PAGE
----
Lena trudged up the stairs with bulging mesh bag in tow. “I’m going in to give these to Mom.” She turned back to Henry. “We should take the flowers, replant them. Better they live than die.” She had a soft, pained look on her face as she glanced at them, limp and forgotten by the road.

Lena was always saying dramatic things. She was usually level-headed and Henry liked that but there were times she was so much heart and soul he wanted to run for cover. He liked things that made sense. He was into drawing but that made sense, too, the perspective, depth; shapes and colors changing white space.

“Henry.” Lena turned to face him, her wide eyes pleading. “Please?”

“Why me?”

“I have to take this food into Mom and get an iced tea.”

He frowned at her hard. Lena went inside and slammed the door.

“They’re dead already, leave ’em,” Tattler said as he lay down to better scrutinize the ants at work. “This meat smells gross.”

Henry crossed the street with a dismissive wave at his brother.

“Don’t go!” Tattler called after him. “Lena tries to make us do stuff just like Mom.”

Henry craned his neck to get a better look at Mrs. Hemming’s window–only scrubby grey emptiness was there now–and then picked up the bedraggled flowers. He looked around for something to put them in and saw a discarded paper coffee cup a few feet away. It was clean enough so he tucked them in and dashed between a red scooter, a battered Ford truck, and a very fast bike. He thought he heard Mrs. Hemming but when he looked again all he saw was Black Velvet.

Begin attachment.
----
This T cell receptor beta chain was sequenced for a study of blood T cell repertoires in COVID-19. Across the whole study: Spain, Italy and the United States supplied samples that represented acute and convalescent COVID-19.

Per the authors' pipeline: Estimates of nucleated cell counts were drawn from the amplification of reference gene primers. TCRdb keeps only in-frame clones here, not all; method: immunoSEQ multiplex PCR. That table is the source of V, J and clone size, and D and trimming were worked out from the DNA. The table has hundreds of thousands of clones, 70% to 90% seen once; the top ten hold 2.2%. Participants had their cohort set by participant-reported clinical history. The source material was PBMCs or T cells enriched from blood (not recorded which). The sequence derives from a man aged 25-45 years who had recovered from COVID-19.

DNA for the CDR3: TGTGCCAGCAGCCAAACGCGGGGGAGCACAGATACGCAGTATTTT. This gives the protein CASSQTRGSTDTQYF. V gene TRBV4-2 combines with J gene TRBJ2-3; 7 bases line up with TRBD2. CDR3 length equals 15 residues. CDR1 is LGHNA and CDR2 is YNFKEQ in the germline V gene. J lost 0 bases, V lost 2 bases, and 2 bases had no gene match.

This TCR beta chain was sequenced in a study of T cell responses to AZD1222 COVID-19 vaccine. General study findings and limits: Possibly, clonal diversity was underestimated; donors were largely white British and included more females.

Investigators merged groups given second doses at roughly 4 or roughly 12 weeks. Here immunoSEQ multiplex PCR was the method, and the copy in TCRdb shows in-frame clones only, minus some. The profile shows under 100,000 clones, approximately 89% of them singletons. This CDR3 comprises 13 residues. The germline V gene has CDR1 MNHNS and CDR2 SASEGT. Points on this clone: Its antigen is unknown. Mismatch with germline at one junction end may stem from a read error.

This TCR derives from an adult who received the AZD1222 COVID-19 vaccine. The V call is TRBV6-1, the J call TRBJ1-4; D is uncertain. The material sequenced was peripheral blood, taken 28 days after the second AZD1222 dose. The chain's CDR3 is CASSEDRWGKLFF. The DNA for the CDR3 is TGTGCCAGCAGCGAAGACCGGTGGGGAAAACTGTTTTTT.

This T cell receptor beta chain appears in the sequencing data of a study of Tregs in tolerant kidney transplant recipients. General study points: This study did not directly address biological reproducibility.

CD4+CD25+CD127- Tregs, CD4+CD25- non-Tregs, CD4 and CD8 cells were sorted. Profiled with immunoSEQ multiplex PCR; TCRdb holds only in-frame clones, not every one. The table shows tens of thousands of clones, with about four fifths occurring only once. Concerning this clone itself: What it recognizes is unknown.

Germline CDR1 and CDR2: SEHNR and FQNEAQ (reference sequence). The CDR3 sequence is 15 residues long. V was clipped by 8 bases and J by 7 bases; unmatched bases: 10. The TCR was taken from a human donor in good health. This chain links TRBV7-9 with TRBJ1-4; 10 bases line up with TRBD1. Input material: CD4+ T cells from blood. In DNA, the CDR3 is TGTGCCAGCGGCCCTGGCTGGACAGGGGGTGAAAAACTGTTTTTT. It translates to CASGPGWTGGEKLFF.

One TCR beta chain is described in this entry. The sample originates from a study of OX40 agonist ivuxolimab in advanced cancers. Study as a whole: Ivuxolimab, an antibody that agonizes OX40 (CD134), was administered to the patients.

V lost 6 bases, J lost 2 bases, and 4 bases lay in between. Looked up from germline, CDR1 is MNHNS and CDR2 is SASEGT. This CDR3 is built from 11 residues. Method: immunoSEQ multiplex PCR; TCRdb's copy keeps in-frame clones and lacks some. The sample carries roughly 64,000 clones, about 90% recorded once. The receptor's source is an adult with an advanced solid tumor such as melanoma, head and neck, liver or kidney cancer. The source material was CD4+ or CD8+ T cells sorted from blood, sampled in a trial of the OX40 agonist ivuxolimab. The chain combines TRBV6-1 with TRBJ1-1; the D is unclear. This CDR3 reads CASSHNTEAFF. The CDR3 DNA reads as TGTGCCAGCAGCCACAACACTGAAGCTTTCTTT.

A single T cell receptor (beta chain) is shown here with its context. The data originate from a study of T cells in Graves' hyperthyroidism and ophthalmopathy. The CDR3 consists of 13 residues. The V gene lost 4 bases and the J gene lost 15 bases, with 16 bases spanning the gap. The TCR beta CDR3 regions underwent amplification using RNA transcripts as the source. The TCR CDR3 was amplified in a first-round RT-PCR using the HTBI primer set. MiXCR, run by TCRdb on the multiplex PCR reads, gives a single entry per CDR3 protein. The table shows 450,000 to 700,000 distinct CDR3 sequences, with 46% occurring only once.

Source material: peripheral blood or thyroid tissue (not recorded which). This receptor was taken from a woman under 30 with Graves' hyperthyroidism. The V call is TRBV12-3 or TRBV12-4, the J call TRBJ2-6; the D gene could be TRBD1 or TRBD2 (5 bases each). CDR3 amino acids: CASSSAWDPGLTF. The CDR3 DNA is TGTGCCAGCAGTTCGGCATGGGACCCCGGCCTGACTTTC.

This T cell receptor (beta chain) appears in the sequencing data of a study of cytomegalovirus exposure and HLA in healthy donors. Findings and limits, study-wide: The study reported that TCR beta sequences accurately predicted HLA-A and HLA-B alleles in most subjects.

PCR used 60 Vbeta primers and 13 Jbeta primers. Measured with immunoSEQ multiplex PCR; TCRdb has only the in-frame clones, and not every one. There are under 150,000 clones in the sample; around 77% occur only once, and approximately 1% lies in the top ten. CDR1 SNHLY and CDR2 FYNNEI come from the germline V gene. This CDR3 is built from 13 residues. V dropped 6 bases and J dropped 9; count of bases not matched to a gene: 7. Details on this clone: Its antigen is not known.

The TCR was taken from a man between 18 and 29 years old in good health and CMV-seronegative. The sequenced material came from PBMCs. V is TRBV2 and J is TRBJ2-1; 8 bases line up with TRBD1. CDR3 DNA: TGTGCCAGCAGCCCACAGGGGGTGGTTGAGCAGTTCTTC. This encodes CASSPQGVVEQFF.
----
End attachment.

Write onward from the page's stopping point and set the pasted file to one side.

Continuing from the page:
He could see his mother raise their own window sash.

“Bring those poor flowers in and set the table. And tell Tate to come take out the trash.”

“I’ll take out the trash and Tattler can do the table.”

“Henry. Now.”

After Tattler took out the trash and Henry set the plates ’round the oak table, their father got home. They filled up on hash, their own green beans and fruit salad. No one mentioned the pot falling; it seemed unimportant as their father told them about another lay-off at work.

Afterwards, Lena carried the battered cup of pansies to the back yard. Henry followed to see where she was planting them. Instead, she took them out and nearly cradled them.

“You’d think they were babies,” Henry laughed. “Put them over by the African daisies.”

“I’m leaning towards putting them in another pot. And maybe taking them over to her.”

“Why? She dropped them.”

“Did she?” Lena’s blue eyes fixed their powerful gaze on him. “I think Black Velvet tipped them over. She doesn’t usually put flowers out there. Maybe they needed some air and light and the cat sat next to them and they fell over.”